North American Tiddlywinks Association

NATwA founded • 27 February 1966

  • Article author • Rick Tucker
  • Article title • Squidger Making with or without a Lathe and Manipulating Winks
  • Publication title • Newswink 11
  • Publication date • 2 August 1980
  • Excerpted from pages • 8 and 9
  • Date updated • 17 August 2022

My method of making squidgers usually starts off with sanding using a fairly coarse sandpaper (the black wet/dry type seems good—I use it dry, though I plan to experiment with it wet to reduce the dust which sets off my hayfever). Wearing a mask over mouth and nostrils, and wearing eye goggles would be recommended. The plastic dust gets everywhere, and some types of plastic, such as PVC, have been shown to cause cancer.

I always find it best if the piece of plastic I’m using is circular and exactly the diameter desired, i.e., pretty much a disc, because the circularity is often difficult to sculpt from a jagged blank. I don’t know whether using a lathe could help control the circularity.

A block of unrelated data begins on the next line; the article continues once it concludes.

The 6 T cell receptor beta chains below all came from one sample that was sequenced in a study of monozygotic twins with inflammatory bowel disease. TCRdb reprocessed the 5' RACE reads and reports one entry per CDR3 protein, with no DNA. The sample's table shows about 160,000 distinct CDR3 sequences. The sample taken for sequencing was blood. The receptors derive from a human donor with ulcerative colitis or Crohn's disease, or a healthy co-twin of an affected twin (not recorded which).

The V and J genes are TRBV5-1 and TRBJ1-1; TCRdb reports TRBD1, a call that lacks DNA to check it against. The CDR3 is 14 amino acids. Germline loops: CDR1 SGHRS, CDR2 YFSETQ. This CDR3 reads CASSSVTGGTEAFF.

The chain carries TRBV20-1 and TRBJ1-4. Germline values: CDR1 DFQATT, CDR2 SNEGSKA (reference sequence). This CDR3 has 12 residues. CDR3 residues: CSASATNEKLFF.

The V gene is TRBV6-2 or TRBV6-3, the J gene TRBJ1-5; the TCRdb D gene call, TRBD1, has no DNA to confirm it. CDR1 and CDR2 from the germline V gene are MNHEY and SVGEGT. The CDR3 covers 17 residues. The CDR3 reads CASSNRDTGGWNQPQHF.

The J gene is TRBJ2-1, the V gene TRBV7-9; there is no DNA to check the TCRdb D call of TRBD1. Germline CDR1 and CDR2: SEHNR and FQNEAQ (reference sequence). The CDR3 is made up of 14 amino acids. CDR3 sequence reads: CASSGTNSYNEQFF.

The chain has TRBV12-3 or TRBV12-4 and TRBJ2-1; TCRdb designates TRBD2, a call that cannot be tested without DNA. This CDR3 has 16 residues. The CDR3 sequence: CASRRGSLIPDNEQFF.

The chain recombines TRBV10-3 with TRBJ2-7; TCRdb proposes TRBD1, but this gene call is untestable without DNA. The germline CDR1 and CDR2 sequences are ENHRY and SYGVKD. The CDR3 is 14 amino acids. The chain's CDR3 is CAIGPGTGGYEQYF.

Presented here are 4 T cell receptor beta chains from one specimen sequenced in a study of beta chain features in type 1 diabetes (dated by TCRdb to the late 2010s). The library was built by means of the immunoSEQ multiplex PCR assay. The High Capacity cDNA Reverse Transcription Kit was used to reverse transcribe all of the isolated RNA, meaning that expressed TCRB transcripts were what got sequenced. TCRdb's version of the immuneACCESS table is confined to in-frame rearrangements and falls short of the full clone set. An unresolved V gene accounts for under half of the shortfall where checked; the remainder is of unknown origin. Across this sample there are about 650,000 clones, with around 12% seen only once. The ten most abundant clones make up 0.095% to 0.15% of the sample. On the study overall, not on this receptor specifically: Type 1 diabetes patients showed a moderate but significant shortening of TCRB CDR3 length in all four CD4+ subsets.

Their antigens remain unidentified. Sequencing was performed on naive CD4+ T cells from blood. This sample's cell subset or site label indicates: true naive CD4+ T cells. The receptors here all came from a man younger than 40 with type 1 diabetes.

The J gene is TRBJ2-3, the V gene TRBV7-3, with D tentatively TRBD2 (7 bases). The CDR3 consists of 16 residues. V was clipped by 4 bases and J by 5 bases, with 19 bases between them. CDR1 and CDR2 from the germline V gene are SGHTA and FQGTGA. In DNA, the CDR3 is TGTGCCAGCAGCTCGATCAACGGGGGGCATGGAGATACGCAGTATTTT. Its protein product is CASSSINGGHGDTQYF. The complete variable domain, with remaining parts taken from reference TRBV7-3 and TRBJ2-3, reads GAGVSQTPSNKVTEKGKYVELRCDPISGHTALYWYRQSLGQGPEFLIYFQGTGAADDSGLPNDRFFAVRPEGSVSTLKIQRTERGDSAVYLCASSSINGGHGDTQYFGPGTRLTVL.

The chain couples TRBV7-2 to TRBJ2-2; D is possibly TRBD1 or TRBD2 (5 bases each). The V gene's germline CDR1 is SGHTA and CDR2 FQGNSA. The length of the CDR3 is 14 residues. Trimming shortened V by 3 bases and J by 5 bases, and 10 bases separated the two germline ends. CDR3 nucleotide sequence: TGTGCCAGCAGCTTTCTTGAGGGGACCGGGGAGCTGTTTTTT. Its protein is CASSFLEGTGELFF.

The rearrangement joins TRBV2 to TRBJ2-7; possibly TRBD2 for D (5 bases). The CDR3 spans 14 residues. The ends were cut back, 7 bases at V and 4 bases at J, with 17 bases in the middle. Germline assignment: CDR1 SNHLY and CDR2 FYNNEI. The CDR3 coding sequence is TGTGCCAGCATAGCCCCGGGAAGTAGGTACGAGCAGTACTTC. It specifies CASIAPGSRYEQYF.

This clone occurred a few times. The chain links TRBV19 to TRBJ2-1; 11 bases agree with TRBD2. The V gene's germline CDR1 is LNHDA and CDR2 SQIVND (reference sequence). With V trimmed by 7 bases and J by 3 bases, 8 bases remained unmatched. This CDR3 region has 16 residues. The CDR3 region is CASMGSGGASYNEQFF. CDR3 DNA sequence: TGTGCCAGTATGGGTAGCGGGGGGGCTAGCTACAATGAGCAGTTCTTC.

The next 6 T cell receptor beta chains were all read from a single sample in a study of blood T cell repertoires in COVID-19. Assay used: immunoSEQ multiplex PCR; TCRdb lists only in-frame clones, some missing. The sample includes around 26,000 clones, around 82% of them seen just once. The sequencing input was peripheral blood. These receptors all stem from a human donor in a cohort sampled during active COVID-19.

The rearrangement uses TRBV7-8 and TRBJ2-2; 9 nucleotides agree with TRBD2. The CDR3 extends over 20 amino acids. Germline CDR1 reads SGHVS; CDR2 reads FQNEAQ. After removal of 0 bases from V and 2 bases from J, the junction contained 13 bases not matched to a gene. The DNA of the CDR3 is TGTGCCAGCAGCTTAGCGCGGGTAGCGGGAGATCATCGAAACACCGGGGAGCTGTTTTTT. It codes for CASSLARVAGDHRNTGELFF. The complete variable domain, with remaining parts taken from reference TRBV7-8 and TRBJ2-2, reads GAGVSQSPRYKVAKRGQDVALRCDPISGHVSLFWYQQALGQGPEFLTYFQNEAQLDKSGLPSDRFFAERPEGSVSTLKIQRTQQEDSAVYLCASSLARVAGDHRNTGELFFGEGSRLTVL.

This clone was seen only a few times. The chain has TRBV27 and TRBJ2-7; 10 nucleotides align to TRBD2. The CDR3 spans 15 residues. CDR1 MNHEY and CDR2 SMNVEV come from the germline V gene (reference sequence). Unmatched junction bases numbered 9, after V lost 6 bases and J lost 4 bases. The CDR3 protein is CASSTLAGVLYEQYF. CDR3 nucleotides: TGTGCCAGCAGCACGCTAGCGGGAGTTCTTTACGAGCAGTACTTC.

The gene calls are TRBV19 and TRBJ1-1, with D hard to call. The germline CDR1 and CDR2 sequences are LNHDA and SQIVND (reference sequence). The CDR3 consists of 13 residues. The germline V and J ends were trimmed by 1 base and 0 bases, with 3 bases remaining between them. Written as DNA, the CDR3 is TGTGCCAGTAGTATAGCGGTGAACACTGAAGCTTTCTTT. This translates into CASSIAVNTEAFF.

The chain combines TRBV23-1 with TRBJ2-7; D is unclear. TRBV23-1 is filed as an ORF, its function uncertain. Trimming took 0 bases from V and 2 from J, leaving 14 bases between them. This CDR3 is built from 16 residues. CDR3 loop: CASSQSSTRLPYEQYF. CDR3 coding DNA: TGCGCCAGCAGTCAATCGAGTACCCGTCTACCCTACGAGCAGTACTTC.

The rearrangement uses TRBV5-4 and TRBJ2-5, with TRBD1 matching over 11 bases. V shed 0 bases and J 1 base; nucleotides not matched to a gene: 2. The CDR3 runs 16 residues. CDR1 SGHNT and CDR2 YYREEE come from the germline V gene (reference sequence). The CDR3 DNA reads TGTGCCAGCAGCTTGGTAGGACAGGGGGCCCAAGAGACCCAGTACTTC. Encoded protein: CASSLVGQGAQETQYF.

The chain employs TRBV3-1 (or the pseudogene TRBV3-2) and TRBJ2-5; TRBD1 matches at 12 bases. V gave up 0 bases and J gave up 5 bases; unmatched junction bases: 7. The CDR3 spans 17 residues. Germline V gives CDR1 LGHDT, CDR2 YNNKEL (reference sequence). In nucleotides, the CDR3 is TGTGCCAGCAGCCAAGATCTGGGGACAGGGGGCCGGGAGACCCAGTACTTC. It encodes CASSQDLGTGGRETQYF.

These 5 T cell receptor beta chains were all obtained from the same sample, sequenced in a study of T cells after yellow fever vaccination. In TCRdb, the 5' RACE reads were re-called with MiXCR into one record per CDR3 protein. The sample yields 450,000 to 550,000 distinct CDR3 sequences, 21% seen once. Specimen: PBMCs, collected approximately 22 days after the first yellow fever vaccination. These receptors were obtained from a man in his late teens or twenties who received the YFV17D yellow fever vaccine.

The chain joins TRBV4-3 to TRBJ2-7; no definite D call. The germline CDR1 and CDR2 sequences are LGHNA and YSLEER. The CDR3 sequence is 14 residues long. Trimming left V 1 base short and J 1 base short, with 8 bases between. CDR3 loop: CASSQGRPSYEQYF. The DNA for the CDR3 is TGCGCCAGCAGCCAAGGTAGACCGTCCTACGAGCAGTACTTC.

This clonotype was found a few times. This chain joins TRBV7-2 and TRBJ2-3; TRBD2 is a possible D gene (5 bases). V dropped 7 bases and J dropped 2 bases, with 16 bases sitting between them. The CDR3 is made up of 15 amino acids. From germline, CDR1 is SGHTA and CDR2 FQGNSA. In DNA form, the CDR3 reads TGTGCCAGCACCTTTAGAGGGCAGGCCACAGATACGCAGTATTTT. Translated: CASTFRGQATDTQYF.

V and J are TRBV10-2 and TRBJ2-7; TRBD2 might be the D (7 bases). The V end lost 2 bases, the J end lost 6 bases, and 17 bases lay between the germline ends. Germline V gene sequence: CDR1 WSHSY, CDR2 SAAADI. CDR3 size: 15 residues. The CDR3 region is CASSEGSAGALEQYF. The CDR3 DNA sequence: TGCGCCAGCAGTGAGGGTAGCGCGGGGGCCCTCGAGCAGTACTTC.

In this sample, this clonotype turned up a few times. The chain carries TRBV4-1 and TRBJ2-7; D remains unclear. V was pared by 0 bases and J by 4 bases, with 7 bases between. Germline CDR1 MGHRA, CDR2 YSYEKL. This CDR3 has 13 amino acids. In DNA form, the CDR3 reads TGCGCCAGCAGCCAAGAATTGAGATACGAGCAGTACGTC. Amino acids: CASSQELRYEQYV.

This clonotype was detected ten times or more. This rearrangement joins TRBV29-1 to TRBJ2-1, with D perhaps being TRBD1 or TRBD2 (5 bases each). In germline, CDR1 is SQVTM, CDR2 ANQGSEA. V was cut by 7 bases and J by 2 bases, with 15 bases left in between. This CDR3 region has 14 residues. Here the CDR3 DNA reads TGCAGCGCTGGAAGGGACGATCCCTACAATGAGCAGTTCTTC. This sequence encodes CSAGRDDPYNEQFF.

Sandpaper is either labeled numerically or by names. The 120 is about the coarsest I use. I use it to get the blank squidger down fairly close to final shape. I use a rolled piece of tape—I hold it with my three fingers pressing down on the center of the blank. The tape does not last very long. For my first method, a whole sheet of coarse or medium sandpaper is on my fairly fluffy rug, and simply swirling each side of the blank around and around on the sandpaper for 15 minutes to 30 minutes will give it a fairly nice curvature due to the compressibility of the rug. This method is for fairly to very thin squidgers. Sometimes in swirling one part of the edge gets thinner than the rest, so I compensate. When the edge gets to be uniformly less than a millimeter, I then start working with finer grades of sandpaper to get the edge just right and to remove scratches from both faces. I work down grades to 220, 400, and 600 (I haven’t been able to find 800 in a store). I don’t always continue swirling the squidger around in the finer grades, but usually revert to my other method of shaping squidgers, as described next.

The other method I have used, which is in fact harder, takes longer, and is somewhat less uniform in results (depending on my patience), is to hold a small folded strip of sandpaper in my right hand and hold the blank still in my left, and sand around each face and edge (on and on). Or, hold the strip unfolded in my left hand and move the blank back and forth on it using my right hand.